We all have some basic instincts, don’t we?
Most of you probably know the 1992 movie, Basic Instinct. It is an erotic thriller that is as much about psychological sexual tension as it is a murder mystery. The main character, Catherine Tramell (played by Sharon Stone) most assuredly wasn’t a crossdresser. It was a dead giveaway when she said, “You know I don’t like wearing underwear, don’t you Nick?” (Nick played by Michael Douglas). And you thought I was alluding that she wasn’t a crossdresser because of the interrogation scene that preceded that comment, right! OMG! That shot would have been much different with a crossdresser in it! How many of us would have turned away instead of zooming in? Or maybe some of us would not have turned away?
I thought it would be fun to interweave in a little parody of the movie, add in some perspective as a crossdresser and how we might see things in a different light.
Catherine (played by Lisa): You know crossdressing isn’t like smoking…I can stop smoking”
The story tells us that Catherine Tramell had a degree in psychology, wrote murder mystery novels, liked to play games and was bisexual. How many of us would have traded places with her lover, Roxie? Aha, all the heterosexual and bisexual readers! Hopefully, by now, you are getting some sense where this article is going. To address an issue that I read about in a forum on CDH, I would like to play some games using the context of the movie.
Catherine (played by Lisa): I would have to be pretty stupid to write an article about being bisexual, and then act in the way I wrote the article. I’d be announcing myself as bisexual. I’m not stupid.
If you know the movie, you know there was always some ambiguity as to whether she was guilty. The ice pick at the end may allude to her guilt. However, using her logic I’m pretty sure writing this article keeps me clear of any suspicion. The one exception in this article is there is no killing here, although the detective may fall for the wrong girl.
Psychiatrist: She intended the article to be her alibi.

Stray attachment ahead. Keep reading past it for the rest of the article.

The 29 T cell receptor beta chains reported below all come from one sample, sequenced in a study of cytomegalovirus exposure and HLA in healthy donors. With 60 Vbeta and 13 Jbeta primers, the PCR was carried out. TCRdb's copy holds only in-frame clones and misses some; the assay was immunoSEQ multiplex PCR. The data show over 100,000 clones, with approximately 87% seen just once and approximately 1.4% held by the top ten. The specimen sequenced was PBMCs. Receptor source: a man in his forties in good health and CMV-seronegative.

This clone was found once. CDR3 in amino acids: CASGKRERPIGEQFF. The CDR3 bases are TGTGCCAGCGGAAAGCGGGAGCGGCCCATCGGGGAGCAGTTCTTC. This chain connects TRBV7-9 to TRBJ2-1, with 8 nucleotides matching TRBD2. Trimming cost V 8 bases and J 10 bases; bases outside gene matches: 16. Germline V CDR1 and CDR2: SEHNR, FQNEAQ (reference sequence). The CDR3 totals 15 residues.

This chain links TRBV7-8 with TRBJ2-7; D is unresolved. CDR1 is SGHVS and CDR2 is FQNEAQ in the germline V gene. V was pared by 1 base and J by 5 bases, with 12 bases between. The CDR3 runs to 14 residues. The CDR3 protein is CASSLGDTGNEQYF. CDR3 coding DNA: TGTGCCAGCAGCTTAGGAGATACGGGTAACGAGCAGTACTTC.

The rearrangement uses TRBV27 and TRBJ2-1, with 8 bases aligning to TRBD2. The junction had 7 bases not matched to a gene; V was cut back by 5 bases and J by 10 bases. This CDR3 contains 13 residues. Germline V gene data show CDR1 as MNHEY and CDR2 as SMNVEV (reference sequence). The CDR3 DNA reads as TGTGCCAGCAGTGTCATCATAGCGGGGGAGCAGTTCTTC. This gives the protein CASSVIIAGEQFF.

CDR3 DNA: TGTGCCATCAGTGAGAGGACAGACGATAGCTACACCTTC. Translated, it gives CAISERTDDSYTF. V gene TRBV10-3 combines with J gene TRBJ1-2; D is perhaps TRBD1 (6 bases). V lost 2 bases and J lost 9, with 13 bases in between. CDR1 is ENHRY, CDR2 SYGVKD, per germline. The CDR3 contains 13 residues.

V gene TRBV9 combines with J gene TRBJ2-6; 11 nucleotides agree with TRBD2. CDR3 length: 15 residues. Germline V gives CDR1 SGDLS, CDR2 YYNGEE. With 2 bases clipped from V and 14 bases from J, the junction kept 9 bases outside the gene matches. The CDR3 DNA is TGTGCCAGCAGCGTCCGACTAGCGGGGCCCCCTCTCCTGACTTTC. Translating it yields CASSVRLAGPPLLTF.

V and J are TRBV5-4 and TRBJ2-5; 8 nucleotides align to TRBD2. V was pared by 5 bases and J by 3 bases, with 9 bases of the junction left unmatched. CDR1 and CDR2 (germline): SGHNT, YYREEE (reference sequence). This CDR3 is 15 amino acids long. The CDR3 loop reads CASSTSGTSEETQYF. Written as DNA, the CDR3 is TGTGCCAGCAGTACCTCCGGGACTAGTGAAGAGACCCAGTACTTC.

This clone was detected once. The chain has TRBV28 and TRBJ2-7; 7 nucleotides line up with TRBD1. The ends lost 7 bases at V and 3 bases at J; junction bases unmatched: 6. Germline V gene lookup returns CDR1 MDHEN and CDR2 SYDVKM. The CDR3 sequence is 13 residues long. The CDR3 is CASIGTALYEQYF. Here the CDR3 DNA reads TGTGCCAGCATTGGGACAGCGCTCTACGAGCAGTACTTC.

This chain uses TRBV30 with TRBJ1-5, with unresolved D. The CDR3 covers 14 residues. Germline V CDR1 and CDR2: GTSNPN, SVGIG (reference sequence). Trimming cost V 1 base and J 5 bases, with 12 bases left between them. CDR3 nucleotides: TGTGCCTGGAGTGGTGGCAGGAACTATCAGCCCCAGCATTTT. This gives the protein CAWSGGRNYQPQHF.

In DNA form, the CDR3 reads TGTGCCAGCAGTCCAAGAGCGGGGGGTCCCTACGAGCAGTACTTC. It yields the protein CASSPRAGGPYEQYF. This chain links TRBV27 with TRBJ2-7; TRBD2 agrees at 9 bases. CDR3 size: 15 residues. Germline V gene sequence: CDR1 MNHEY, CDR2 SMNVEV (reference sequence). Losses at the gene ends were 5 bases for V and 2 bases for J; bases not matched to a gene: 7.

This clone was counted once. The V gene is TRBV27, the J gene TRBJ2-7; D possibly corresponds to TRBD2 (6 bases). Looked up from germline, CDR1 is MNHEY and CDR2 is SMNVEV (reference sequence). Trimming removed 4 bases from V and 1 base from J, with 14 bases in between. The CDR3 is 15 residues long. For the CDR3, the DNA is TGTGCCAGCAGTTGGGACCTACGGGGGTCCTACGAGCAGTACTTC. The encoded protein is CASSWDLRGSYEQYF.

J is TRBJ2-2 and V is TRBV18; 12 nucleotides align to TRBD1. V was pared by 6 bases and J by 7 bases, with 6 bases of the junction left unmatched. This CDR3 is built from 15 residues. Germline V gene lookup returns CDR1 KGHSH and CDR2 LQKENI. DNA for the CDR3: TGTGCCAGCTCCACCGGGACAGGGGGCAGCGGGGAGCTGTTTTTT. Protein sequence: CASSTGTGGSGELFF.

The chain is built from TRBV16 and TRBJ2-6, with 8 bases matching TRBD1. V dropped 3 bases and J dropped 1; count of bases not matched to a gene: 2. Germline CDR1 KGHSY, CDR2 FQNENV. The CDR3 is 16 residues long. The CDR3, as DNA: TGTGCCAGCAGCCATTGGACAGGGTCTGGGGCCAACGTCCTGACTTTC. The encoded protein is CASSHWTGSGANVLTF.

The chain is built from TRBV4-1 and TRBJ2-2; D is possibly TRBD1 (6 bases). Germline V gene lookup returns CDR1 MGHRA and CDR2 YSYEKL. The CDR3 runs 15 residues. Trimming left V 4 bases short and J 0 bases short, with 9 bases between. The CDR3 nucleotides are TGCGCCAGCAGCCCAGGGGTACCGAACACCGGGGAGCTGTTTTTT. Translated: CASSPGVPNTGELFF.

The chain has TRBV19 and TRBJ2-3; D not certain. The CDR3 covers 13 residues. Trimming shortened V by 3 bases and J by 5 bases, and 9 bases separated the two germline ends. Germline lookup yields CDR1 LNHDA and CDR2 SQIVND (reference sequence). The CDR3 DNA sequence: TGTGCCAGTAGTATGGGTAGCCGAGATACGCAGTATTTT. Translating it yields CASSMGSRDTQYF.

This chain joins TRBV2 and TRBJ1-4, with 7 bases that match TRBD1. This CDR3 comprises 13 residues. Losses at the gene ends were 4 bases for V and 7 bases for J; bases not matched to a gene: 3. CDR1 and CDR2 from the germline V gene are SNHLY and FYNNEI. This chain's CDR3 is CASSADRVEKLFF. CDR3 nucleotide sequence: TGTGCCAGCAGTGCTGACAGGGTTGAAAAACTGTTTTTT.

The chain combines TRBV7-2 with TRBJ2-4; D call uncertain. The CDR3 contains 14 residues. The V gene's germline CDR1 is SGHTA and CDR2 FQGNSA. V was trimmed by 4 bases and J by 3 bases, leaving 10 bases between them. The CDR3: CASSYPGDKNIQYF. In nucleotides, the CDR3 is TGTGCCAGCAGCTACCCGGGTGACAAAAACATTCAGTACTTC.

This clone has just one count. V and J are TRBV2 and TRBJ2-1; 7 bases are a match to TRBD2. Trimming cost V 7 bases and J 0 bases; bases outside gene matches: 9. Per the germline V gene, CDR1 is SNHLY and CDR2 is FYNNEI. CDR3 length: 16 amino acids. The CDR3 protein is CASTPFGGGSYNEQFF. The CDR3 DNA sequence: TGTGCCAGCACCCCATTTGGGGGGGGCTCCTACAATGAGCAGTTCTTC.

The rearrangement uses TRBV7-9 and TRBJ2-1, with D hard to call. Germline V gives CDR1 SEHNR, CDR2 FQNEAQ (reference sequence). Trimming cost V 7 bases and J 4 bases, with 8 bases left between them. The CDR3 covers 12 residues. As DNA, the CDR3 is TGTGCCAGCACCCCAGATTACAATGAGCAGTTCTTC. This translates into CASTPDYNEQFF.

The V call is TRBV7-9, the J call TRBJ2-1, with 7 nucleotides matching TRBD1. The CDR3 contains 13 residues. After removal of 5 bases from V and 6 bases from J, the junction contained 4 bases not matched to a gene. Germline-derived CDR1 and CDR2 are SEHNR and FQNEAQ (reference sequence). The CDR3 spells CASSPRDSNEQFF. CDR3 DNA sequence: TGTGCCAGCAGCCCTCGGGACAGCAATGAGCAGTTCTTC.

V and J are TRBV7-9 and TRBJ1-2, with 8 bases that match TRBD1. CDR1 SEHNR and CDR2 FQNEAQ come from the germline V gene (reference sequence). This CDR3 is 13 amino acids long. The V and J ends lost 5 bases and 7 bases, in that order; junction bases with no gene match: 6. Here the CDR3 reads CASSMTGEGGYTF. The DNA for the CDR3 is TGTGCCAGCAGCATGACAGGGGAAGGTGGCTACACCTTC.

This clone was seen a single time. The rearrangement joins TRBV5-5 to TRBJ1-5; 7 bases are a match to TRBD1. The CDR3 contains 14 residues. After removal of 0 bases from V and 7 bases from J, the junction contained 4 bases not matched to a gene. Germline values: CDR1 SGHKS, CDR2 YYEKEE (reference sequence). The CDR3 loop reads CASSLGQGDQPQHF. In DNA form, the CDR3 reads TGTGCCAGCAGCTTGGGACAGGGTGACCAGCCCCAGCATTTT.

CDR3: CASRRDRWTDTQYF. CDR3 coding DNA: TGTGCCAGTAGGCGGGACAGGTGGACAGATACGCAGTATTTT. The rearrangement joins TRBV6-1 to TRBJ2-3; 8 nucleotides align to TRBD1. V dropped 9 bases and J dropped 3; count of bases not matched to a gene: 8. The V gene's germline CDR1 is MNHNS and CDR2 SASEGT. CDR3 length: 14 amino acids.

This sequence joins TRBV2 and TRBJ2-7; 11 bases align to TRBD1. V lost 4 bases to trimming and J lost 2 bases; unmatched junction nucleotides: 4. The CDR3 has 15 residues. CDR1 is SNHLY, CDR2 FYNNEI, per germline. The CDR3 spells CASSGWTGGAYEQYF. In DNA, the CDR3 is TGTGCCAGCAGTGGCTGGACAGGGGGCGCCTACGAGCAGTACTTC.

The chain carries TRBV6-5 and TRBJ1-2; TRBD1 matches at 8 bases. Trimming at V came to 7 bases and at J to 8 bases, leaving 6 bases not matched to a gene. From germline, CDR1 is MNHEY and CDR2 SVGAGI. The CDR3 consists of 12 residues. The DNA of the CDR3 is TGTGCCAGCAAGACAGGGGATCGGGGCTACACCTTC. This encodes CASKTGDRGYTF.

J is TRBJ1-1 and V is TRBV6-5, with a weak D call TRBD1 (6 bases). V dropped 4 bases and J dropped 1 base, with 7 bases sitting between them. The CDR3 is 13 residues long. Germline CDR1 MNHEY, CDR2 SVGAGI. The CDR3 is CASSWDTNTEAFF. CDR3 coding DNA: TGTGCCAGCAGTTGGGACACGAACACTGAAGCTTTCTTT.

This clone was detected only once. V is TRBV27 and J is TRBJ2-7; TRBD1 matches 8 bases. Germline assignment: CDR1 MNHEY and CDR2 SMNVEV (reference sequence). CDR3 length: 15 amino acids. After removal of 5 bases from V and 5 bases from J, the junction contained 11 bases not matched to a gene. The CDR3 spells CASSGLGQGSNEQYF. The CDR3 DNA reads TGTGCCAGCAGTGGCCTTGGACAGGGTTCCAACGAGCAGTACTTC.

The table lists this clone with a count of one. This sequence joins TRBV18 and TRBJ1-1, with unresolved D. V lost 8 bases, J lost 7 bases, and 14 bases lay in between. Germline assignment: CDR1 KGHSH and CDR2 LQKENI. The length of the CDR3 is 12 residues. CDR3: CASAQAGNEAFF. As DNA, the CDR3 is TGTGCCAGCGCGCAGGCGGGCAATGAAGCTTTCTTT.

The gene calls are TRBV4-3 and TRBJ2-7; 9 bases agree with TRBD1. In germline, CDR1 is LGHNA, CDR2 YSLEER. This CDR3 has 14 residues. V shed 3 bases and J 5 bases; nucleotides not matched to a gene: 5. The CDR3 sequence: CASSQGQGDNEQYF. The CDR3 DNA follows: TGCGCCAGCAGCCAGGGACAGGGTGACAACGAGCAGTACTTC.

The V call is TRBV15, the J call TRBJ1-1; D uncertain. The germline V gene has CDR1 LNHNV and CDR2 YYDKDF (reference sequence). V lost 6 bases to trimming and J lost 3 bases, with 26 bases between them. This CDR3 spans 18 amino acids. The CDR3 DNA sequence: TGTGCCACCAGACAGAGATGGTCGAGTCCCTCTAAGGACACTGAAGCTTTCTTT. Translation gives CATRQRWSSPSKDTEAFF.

Recently, I read a forum on CDH where the topic creator was asking everyone if they felt the desire “to be with a man” when dressed as a woman. Two-thirds of the respondents at the time indicated they had. While this may not be the most scientific of polls, because basically everyone who responded felt a basic instinct, an impulse if you will, to respond one way or the other. With either the acknowledgement that it struck a nerve to be honest or denial because it struck a different nerve and denying the fantasy or not understanding the rationale at all. It wasn’t a random poll.
Detective: Ms. Tramell, did you participate in sadomasochistic activities with the victim?
Catherine (played by Lisa): “Exactly, what did you have in mind?”
I searched the internet to find out how many crossdressers identify as heterosexual. Again, not a scientific poll, but probably fairly accurate. Most information suggests 85%, but to be safe, we’ll apply the 80/20 rule and use 80%. Applying that percentage to the number of respondents to the desire “to be with a man” question on CDH results in 452 heterosexuals. So, 379 fantasize about being with a man when dressed, but 452 of 565 identify as heterosexual?
Detective said to the police psychiatrist: “You know, sometimes I can’t tell sh*t from shinola, Doc. What was all that you just said?”
The numbers set up a paradox; a familiar story where we understand there is an overlap. It’s probably safe to assume that all the non-heterosexual respondents (20%) indicated they had the fantasy. So, it would mean the overlap is the difference which is 47% or 265 respondents that have the fantasy and identify as heterosexual. Almost half! So, why did these respondents answer the way they did? Let us play a little detective and uncover the basic instincts that led to the respondents answering that way.